What is a long finish for a wine?

Nice length on the palate, remarkable persistence, exceptionally long in the mouth… What exactly do these strange terms, often heard during wine tastings, mean?

Far from any size or distance measurement, the length of a wine expresses how long its aromas persist on the palate, after the wine has been swallowed (or spat out). This length is fundamental to characterize the quality and nobility of a wine, as well as the talent of the winemaker.

However, a long finish only rhymes with quality when it is pleasant! There are many wines of which the length should be reduced to its minimum, and yet they persist for several long seconds on the palate…

But where does this much-talked-about long finish come from? The answer is unfortunately not simple: it results from a multitude of oenological decisions and from the alchemy that is created between aromatic molecules, pectins, tannins and polyphenols of the wine and our own saliva. Red wines, richer in polyphenols and tannins than white ones, will tend to last longer on the palate. A very light rosé, not very intense, is very likely to vanish quickly in the mouth. On the other hand, there is no link between a long finish and the wine’s age.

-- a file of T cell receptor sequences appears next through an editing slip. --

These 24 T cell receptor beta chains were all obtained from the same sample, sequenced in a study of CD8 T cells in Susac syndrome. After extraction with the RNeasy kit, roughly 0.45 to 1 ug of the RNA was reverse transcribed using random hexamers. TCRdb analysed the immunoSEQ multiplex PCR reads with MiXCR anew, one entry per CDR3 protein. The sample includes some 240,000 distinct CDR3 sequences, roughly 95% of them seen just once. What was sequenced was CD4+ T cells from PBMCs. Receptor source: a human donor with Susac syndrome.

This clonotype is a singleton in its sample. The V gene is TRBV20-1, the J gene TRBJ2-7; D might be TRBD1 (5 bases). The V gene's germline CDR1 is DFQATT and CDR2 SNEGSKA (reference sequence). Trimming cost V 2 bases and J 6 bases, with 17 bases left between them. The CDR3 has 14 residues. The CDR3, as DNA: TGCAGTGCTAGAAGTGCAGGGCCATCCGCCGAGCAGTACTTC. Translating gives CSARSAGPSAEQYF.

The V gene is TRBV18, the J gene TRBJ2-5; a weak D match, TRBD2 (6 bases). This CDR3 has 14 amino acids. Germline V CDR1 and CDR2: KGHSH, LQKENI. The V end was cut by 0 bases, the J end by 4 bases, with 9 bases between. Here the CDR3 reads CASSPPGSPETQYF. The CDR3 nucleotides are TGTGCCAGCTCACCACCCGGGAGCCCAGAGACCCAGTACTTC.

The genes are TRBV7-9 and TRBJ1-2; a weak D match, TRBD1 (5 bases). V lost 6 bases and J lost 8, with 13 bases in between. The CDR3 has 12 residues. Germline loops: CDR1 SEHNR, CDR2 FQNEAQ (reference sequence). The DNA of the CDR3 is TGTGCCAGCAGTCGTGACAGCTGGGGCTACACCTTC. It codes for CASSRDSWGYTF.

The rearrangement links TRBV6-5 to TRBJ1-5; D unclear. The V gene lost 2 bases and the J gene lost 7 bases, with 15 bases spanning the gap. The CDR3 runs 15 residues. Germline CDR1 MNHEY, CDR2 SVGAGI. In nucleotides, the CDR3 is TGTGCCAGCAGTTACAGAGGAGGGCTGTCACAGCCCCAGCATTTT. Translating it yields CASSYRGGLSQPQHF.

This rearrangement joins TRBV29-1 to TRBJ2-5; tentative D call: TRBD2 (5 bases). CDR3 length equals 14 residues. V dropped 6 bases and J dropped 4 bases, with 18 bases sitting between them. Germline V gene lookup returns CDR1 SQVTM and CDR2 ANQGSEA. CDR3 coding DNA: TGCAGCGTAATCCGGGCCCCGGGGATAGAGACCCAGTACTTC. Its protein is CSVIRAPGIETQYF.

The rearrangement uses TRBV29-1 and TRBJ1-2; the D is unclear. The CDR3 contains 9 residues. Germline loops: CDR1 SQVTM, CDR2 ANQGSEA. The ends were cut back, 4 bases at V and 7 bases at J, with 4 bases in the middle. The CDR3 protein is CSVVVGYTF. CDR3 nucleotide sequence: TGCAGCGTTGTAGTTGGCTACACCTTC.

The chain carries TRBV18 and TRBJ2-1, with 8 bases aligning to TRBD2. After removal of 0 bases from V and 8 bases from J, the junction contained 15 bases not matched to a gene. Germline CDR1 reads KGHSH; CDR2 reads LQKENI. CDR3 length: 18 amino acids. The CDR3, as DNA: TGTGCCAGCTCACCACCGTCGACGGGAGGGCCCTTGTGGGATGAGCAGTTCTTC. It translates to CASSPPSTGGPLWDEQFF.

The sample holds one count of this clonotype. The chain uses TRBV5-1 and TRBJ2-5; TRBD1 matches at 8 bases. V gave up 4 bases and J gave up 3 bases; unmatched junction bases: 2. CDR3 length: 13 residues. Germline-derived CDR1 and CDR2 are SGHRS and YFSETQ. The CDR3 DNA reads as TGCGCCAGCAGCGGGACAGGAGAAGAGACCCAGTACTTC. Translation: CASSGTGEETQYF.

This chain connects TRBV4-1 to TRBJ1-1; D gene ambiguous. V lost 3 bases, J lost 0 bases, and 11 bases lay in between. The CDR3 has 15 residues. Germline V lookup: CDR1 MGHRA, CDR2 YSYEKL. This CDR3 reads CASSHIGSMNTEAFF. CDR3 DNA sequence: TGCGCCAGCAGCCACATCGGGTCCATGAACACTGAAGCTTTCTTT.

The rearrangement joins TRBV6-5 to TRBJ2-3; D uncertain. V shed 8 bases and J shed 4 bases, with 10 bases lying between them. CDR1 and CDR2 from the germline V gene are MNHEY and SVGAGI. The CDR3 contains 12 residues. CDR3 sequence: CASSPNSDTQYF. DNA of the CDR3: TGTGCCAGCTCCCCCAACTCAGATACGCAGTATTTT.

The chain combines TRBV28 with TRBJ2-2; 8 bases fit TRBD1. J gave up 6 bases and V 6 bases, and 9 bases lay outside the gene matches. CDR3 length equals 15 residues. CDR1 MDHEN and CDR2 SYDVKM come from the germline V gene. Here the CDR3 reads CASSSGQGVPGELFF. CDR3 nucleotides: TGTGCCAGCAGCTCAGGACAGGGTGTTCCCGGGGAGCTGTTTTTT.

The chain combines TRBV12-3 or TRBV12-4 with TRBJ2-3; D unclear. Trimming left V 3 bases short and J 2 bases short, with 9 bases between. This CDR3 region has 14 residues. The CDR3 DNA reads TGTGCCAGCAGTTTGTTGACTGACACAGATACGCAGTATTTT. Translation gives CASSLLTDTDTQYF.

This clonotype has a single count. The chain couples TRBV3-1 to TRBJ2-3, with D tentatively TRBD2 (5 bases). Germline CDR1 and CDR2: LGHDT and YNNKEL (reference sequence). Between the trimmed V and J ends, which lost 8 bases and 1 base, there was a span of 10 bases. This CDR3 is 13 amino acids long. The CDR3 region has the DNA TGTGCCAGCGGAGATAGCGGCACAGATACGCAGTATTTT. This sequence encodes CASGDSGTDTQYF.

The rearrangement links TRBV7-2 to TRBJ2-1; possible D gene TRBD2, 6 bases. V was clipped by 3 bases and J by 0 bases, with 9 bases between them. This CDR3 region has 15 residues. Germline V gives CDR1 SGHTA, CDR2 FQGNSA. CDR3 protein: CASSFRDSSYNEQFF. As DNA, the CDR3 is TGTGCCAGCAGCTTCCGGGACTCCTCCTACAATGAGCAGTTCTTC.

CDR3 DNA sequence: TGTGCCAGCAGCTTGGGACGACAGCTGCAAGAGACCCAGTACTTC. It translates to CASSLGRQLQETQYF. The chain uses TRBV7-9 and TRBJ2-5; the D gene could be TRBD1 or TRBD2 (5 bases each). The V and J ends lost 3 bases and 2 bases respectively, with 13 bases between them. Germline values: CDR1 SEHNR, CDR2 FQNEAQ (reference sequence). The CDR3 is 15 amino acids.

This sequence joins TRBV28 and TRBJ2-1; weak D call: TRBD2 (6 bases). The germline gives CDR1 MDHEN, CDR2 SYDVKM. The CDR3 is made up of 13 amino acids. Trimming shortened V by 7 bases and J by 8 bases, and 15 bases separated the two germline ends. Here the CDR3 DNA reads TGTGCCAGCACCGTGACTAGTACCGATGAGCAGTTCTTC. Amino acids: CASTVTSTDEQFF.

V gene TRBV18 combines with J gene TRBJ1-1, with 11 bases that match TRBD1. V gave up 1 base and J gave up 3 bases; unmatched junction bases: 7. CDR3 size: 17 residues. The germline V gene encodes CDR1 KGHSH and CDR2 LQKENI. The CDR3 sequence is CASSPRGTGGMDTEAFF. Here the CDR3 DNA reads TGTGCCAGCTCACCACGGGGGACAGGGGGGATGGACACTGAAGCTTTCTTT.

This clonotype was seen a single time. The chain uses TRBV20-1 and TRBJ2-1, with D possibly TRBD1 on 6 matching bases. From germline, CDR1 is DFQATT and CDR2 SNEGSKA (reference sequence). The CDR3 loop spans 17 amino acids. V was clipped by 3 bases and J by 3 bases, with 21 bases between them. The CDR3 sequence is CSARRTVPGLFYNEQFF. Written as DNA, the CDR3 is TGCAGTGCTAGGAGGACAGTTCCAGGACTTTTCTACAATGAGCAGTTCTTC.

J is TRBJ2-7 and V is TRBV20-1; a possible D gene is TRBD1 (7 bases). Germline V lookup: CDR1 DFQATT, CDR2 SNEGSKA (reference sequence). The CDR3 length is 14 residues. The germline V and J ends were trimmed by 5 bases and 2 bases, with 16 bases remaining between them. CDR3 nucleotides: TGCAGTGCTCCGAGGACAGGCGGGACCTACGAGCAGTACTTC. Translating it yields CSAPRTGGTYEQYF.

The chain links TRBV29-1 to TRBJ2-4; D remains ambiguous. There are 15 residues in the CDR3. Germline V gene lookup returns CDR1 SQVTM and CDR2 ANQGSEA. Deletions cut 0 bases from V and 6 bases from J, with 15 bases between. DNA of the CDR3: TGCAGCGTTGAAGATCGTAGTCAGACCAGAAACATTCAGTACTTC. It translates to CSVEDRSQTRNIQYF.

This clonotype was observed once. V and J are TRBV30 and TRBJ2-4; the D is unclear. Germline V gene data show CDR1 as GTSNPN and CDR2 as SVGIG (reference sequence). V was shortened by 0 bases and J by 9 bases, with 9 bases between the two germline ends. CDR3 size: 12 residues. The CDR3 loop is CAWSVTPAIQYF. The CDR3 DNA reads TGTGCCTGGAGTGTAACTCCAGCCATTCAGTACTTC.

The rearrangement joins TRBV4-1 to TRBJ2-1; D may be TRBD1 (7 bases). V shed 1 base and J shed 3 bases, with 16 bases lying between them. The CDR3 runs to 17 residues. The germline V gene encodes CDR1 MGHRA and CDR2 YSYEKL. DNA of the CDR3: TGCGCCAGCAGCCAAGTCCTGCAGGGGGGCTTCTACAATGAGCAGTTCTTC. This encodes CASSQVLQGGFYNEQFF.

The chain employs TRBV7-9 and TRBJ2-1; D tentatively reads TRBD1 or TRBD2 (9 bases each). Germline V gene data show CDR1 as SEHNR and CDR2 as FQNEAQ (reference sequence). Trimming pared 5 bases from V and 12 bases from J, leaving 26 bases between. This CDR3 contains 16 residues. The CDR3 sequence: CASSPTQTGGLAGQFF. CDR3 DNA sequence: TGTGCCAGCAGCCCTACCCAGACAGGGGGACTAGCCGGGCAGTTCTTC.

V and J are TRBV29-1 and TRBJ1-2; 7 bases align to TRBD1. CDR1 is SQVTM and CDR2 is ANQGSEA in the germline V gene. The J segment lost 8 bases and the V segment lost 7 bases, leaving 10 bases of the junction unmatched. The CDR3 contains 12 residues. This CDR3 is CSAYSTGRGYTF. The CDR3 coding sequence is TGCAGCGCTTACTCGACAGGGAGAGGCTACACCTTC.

Mysterious caudalies

To qualify a long finish, oenologists also speak of PAI for “Persistance Aromatique Intense” (in English: intense aromatic persistence). This persistence is measured with caudalies. What is this curious unit?

A caudalie is a unit of measurement of the wine’s persistence in the mouth, which is simply equivalent to a second. To measure a length in caudalies, it is first necessary to taste the wine and to let it circulate throughout your mouth. Once the wine has been swallowed or spat out, start counting the number of seconds during which the main aromas of the wine persist on the palate. When the aromas have vanished, the timer stops.

Nobody knows the absolute truth for wine tasting. The perception of aromas and flavours, in addition to being different for everyone, also varies according to the setting: before, during or after a meal for example. The sensations during a tasting are therefore subjective, to the extent that professionals themselves don’t agree on the exact number of caudalies of each wine.

However, measuring the length of a wine allows professionals and amateurs to highlight trends. The scale of caudalies ranges from two to three for a small easy-to-drink wine, to about ten seconds for great wines, via an average of 5-6 caudalies for most bottles. It even happens that some very great red wines, featuring exceptional vintages, reach 15-20 caudalies… A nice way of delighting your taste buds!

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